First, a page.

President Donald Trump on Thursday responded to the massacre at a South Florida high school by suggesting students and the surrounding community could have done more to prevent the attack.
At least 17 people were killed and 15 injured after a troubled former student opened fire on Marjory Stoneman Douglas High School in Parkland, Florida, on Wednesday, police said. Nikolas Cruz, 19, had been expelled from the school the previous year for “disciplinary reasons,” and many of his former classmates told media on Wednesday that he displayed problematic behavior.
“Honestly a lot of people were saying it was going to be him,” one student told CBS Miami. “We actually, a lot of kids threw jokes around like that, saying that he’s the one to shoot up the school, but it turns out everyone predicted it. It’s crazy.”
A former teacher, Jim Gard, told the Miami Herald that Cruz reportedly wasn’t allowed to carry a backpack on the school campus, and that “there were problems with him last year threatening students.”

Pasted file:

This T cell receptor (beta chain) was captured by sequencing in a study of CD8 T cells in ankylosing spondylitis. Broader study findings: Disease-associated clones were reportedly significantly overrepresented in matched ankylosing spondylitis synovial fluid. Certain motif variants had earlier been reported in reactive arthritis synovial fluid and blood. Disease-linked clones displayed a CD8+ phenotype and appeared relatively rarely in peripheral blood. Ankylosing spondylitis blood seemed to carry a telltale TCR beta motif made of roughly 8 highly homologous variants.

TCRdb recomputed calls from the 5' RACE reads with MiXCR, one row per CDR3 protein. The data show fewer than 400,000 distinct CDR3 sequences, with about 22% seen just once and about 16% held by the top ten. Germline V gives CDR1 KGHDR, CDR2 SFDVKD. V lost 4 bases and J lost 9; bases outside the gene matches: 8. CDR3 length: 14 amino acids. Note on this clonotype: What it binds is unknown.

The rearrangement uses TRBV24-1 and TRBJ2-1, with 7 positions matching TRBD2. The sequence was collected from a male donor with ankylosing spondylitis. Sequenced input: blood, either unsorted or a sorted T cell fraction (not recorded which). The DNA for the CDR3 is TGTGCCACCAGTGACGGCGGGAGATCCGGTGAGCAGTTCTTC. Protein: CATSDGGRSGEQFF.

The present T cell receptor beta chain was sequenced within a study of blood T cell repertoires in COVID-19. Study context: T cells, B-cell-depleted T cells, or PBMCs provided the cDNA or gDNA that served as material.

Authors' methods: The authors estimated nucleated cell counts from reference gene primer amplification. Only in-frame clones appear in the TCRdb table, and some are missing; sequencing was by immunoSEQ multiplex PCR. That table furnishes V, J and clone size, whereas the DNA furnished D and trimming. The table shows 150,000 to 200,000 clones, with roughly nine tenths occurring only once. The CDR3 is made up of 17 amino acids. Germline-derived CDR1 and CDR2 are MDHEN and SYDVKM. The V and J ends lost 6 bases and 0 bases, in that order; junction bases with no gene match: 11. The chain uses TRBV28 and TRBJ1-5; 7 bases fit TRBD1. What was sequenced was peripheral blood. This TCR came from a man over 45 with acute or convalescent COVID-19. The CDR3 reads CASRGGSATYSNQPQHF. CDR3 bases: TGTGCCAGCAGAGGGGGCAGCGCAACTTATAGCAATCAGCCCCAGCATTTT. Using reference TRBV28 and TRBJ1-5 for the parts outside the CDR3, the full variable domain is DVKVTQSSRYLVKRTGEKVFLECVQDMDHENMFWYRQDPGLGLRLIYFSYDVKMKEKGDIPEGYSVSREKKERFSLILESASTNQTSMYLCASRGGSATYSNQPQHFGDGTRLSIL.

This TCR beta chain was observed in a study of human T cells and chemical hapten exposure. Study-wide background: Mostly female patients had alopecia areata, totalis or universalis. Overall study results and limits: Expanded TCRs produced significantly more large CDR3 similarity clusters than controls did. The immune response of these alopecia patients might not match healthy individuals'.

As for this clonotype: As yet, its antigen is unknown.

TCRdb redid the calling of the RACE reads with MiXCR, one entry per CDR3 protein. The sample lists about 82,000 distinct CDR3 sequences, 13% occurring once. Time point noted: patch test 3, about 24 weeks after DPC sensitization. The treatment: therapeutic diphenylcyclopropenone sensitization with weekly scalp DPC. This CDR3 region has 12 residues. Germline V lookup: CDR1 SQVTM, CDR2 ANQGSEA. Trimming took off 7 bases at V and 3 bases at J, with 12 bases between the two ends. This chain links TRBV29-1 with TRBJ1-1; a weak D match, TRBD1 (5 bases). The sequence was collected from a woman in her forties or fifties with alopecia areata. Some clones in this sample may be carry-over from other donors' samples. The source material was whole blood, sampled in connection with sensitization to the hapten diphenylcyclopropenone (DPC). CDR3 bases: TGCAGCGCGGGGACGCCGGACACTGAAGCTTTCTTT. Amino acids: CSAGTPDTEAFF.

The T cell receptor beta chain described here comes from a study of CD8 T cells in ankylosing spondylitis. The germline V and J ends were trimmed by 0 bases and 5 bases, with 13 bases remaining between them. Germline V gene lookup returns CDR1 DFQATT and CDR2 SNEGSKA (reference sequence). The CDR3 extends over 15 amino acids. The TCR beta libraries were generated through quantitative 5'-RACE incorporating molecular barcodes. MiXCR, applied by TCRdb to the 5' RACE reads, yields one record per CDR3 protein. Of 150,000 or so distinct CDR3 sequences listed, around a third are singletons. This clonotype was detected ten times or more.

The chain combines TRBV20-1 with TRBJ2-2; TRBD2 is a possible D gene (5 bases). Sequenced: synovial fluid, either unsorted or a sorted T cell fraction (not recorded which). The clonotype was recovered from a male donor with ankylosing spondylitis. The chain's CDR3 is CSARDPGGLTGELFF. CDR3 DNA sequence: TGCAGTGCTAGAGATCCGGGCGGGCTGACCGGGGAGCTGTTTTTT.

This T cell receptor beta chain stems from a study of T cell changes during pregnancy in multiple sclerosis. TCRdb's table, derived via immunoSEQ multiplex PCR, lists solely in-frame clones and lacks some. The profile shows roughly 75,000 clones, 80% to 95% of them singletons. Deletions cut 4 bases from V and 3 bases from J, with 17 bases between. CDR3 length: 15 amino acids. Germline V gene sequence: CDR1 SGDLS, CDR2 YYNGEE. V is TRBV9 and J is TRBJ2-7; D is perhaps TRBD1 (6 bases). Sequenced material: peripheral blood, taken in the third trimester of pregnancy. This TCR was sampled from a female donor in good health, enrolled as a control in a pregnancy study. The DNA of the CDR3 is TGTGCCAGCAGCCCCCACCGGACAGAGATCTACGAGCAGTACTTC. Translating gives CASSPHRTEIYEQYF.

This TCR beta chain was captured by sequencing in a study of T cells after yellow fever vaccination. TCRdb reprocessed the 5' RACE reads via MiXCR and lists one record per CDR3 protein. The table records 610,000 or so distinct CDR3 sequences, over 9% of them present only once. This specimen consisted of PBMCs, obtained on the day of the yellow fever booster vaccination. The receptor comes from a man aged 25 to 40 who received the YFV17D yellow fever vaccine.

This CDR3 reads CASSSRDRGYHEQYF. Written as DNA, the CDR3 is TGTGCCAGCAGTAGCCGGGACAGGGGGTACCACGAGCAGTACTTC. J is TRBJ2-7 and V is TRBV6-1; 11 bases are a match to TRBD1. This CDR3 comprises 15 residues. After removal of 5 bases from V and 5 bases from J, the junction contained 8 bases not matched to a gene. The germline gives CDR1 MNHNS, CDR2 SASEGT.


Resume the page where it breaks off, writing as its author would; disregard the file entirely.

Contrary to Trump’s tweet, it does appear that authorities were aware of Cruz’s behavior before the attack. A former neighbor told The New York Times that Cruz’s late mother called the police on her two sons on multiple occasions, though she stressed that she didn’t think the boys were violent. Broward County Mayor Beam Furr told CNN that Cruz had been treated at a mental health clinic in the past and was somewhat on officials’ radar.
“It wasn’t like there wasn’t concern for him,” Furr said.
Trump’s tweet failed to acknowledge the role that Florida’s lax gun laws played in the shooting. Barring institutionalization, it’s extremely difficult to keep someone with a history of mental illness from buying a gun in Florida. The accused killer legally purchased the AR-15-style rifle used in the slaughter, his family’s attorney said.
The president also ignored the fact that he actually made it easier for people with mental health issues to buy guns by revoking an Obama-era gun regulation last year.